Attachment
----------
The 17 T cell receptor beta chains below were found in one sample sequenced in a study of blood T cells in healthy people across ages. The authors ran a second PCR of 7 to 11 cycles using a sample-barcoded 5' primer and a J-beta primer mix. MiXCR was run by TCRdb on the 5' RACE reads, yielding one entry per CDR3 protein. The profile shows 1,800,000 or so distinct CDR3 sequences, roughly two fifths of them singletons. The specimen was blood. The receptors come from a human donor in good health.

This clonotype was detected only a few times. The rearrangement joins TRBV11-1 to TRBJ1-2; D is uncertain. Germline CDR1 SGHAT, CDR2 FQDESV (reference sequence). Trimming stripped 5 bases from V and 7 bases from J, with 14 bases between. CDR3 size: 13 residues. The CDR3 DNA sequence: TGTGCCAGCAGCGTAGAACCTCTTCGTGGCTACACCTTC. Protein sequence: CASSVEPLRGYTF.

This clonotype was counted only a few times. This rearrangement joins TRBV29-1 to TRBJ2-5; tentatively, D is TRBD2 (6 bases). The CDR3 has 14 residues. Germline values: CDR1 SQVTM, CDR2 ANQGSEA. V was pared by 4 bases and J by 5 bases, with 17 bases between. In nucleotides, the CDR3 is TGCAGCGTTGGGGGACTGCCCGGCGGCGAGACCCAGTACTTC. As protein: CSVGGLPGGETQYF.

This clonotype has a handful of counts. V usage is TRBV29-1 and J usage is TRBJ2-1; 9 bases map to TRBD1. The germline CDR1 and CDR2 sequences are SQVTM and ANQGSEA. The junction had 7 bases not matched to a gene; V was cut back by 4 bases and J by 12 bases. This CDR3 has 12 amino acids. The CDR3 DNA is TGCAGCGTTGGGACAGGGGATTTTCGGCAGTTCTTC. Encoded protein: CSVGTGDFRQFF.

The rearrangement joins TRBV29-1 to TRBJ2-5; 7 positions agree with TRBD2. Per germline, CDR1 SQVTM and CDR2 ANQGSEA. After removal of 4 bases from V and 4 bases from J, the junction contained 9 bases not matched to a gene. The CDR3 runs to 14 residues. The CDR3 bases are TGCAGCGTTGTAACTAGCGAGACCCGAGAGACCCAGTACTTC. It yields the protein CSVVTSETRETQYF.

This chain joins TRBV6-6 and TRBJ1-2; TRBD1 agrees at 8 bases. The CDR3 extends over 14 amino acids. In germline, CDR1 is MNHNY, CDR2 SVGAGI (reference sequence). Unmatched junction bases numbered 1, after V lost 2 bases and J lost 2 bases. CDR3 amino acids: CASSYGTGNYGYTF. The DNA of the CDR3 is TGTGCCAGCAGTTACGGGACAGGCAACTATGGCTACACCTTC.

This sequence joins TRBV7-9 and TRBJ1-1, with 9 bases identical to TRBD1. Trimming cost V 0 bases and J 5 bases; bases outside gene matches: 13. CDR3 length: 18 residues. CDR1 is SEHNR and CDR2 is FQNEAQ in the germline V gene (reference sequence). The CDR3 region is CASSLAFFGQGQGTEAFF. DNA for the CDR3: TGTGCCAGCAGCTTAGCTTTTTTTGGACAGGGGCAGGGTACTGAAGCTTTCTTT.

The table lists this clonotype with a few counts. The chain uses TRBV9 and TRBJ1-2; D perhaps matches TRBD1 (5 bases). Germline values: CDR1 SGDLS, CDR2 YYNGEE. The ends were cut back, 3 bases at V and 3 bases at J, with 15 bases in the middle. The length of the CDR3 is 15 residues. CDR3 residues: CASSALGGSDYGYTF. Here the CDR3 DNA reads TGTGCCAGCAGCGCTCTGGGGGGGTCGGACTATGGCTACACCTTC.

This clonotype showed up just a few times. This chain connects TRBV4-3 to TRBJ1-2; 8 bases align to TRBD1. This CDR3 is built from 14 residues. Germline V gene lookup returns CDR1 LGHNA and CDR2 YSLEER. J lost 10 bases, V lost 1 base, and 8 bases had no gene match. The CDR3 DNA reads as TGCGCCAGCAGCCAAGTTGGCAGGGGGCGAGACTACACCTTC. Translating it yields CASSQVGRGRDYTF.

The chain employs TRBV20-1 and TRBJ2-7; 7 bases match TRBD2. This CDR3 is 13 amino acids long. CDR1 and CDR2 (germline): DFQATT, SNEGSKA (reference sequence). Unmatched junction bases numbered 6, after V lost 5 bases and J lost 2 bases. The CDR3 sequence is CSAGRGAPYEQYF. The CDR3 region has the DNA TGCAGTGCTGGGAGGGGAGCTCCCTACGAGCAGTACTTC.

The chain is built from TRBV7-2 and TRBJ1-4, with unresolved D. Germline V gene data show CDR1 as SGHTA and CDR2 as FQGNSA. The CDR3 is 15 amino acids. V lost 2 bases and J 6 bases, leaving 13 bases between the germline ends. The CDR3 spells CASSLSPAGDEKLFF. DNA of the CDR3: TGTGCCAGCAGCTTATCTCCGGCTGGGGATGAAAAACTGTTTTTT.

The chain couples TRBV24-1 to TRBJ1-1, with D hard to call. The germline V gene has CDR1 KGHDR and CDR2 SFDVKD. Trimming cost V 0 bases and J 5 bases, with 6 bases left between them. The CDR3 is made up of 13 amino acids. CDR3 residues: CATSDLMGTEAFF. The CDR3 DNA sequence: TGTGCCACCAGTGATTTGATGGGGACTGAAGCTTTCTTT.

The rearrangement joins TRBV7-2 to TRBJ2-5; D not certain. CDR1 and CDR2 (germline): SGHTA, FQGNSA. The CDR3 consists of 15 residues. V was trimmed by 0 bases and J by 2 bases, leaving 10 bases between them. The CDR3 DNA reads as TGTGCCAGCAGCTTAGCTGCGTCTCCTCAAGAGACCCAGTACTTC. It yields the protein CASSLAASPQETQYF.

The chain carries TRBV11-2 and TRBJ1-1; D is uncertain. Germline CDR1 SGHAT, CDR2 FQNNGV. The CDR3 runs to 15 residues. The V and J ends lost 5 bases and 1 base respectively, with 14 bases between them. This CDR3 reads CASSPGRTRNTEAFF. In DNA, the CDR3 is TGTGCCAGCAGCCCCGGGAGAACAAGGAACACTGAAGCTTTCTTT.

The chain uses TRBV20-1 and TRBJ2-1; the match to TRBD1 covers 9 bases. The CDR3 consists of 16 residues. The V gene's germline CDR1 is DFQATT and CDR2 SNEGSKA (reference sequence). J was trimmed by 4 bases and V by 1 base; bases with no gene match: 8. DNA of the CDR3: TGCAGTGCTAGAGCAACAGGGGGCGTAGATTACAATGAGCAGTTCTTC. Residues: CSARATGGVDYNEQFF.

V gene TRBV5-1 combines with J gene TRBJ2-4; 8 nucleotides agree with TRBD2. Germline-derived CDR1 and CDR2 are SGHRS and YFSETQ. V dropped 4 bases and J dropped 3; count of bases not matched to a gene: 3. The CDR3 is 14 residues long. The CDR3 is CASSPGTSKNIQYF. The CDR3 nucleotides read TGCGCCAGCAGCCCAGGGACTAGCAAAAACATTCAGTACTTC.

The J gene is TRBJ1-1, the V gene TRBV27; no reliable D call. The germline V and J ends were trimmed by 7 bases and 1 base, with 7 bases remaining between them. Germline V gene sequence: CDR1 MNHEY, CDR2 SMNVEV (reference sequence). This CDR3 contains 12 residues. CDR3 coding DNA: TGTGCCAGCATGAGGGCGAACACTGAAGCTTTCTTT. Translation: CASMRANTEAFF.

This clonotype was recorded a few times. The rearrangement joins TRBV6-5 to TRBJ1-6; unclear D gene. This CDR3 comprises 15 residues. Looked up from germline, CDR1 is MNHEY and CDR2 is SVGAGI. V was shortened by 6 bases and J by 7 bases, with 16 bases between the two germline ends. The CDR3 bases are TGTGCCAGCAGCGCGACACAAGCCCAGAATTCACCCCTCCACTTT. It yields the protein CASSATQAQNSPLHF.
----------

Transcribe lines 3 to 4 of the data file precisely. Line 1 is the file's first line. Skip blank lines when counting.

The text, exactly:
This clonotype was counted only a few times. This rearrangement joins TRBV29-1 to TRBJ2-5; tentatively, D is TRBD2 (6 bases). The CDR3 has 14 residues. Germline values: CDR1 SQVTM, CDR2 ANQGSEA. V was pared by 4 bases and J by 5 bases, with 17 bases between. In nucleotides, the CDR3 is TGCAGCGTTGGGGGACTGCCCGGCGGCGAGACCCAGTACTTC. As protein: CSVGGLPGGETQYF.

This clonotype has a handful of counts. V usage is TRBV29-1 and J usage is TRBJ2-1; 9 bases map to TRBD1. The germline CDR1 and CDR2 sequences are SQVTM and ANQGSEA. The junction had 7 bases not matched to a gene; V was cut back by 4 bases and J by 12 bases. This CDR3 has 12 amino acids. The CDR3 DNA is TGCAGCGTTGGGACAGGGGATTTTCGGCAGTTCTTC. Encoded protein: CSVGTGDFRQFF.